Will the Suez Canal Crisis drive more food fraud?
Professor Chris Elliott explains why ongoing unrest in the Middle East could impact food security and prices on faraway shores…
I remember reading many years ago about the history of the construction of the Suez Canal. The scale of the engineering feat is remarkable, but so was the cost in terms of human lives. Gamal Abdel Nasser once claimed that 120,000 Egyptians died building the canal, though that figure is thought by many to be somewhat inflated.
Its purpose was to facilitate East – West trade and the fact that it has become one of the busiest shipping lanes in the world demonstrates that it has achieved exactly that. Many will remember the chaos caused when the Ever Given blocked the canal , but compared to what is happening now, that was a rather minor issue. It is not an exaggeration to say that the canal is now in great danger of becoming a fully-fledged war zone, with different factions seizing upon its strategic importance to world trade to wreak havoc.
This article is not about the rights and wrongs of the conflict, but solely about the impact on the global food supply system a long-term continuation of the present hostilities could bring. I don’t find much joy in getting one of my predictions from last year correct, but I did say that wars and changing geopolitics were likely to be major contributing factors in future food price increases and shortages and in affluent as well as developing countries who have not factored such events into national food security plans. And no country more so that the United Kingdom in my humble opinion.
Due to the dangers of taking the route through the Gulf of Aden and the Suez Canal, many cargo ships are now having to travel many thousands of extra miles round the Cape of Good Hope to reach European shores. This adds up to close to two weeks of additional transportation time. The major effects of this so far has been to add cost of shipping, create a shortage of cargo ships and give rise to the potential for some food to perish on route. The CEOs of major retailers such as Tesco and M&S have issued warnings of the potential impacts that could result from ‘The Suez Crisis’.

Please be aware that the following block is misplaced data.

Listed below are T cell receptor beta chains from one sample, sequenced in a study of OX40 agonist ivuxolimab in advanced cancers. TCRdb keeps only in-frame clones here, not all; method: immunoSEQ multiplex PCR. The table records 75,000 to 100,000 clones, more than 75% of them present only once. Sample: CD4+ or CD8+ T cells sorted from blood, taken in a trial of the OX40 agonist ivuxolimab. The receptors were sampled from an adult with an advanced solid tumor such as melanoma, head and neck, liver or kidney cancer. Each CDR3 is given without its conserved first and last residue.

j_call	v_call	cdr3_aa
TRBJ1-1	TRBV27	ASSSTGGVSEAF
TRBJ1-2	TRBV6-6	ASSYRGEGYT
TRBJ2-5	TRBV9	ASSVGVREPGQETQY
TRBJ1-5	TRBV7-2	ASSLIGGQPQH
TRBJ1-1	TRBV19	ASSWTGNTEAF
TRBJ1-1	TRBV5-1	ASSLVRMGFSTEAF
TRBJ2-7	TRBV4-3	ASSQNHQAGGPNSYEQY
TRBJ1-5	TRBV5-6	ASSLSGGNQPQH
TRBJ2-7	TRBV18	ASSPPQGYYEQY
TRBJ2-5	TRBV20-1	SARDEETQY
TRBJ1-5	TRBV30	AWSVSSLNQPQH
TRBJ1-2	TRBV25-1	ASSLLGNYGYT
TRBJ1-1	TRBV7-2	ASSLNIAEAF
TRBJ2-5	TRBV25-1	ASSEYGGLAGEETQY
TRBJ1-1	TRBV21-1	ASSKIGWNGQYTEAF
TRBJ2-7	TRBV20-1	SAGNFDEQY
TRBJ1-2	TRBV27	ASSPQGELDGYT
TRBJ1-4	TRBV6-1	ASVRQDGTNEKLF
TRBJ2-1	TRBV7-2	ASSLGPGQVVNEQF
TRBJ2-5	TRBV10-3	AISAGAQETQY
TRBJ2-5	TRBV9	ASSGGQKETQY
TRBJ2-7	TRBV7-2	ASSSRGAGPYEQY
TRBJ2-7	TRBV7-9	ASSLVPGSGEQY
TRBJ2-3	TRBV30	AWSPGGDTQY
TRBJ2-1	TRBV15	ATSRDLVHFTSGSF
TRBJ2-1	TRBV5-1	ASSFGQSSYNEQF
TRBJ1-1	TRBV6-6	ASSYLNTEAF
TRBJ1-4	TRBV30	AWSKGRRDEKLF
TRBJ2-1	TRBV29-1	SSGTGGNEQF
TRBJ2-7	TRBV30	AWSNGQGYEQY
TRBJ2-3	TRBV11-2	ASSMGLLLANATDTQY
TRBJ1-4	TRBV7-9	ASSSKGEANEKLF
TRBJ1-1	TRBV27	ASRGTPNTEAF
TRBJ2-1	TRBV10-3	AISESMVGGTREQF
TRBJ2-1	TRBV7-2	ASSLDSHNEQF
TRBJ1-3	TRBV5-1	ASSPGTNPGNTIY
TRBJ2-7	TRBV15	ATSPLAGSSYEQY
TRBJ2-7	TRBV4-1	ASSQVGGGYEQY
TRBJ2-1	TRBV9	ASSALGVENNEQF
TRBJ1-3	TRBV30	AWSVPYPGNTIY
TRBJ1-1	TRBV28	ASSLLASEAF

In terms what might be affected in terms of prices and availability there is a very long list of food commodities and ingredients that are imported from Asia, parts of Africa, China and Oceania. Processed meats, especially chicken from Thailand, rice from India, Pakistan and Thailand, lamb from New Zealand are just some examples. As these are all either dry goods or can be deep frozen during transportation, shortages will be unlikely but prices may rise. We also import a lot of fresh fruit from Asian countries and the additional journey time could mean much higher levels of spoilage.
When I think about major disruptions to the food system, I always turn my attention to likely impacts on food fraud. With many of our spices coming from India, Vietnam and China, these products have to be on the ‘watch list’. For example, the price of ginger was already soaring on the world market pre the Suez conflict and the surge in prices continue. Another likely candidate on my ‘fraud alert list’ is vegetable oils. The Ukraine war has already put a lot of pressure on Sunflower Oil supplies and subsequently prices. Now Palm Oil from Indonesia which travelled mainly via the Suez Canal will be in shorter supply than normal and likely drive fraudulent practises.
Food has been described as a weapon of war and there is no doubt that one of the factors driving conflict in the Suez region in disrupting food supplies. Will one of the consequences of this be more food fraud alerts on the horizon?